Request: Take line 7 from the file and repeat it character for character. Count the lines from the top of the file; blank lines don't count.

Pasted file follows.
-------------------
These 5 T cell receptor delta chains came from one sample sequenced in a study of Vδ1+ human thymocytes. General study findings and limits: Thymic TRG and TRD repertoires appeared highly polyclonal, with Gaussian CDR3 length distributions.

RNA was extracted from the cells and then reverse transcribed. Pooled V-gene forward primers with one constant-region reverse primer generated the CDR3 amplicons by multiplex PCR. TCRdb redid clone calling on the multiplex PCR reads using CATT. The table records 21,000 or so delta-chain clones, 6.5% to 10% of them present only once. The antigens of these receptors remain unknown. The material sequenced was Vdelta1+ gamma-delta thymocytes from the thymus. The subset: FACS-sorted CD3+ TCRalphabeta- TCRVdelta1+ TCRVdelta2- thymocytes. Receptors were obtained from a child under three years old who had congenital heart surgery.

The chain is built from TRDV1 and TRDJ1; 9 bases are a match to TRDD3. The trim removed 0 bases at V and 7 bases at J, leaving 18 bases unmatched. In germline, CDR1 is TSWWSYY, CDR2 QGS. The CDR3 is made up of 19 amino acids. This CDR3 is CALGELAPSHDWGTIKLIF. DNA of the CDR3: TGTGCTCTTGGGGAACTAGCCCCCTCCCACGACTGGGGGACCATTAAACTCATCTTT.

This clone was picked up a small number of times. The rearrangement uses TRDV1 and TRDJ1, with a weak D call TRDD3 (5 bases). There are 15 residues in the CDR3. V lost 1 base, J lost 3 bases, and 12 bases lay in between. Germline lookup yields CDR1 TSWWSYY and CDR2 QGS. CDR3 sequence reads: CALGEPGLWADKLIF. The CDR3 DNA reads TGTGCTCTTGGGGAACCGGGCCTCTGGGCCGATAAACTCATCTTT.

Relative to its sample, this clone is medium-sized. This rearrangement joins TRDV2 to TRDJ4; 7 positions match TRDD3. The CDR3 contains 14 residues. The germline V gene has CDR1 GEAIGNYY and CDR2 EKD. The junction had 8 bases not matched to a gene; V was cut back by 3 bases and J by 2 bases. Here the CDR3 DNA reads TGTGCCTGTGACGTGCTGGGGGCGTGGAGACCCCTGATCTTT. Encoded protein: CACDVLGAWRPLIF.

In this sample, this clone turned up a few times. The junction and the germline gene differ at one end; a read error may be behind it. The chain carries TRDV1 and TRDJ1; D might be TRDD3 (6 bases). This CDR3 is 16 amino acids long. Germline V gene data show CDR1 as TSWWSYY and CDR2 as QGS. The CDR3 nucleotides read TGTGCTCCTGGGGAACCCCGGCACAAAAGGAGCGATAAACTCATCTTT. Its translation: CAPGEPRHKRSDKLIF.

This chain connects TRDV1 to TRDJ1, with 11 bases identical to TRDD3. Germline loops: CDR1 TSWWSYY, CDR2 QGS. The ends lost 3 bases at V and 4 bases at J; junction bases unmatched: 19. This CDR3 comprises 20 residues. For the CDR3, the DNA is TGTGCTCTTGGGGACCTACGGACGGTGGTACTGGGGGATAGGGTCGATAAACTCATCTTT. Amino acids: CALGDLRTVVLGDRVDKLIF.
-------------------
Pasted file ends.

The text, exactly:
This chain connects TRDV1 to TRDJ1, with 11 bases identical to TRDD3. Germline loops: CDR1 TSWWSYY, CDR2 QGS. The ends lost 3 bases at V and 4 bases at J; junction bases unmatched: 19. This CDR3 comprises 20 residues. For the CDR3, the DNA is TGTGCTCTTGGGGACCTACGGACGGTGGTACTGGGGGATAGGGTCGATAAACTCATCTTT. Amino acids: CALGDLRTVVLGDRVDKLIF.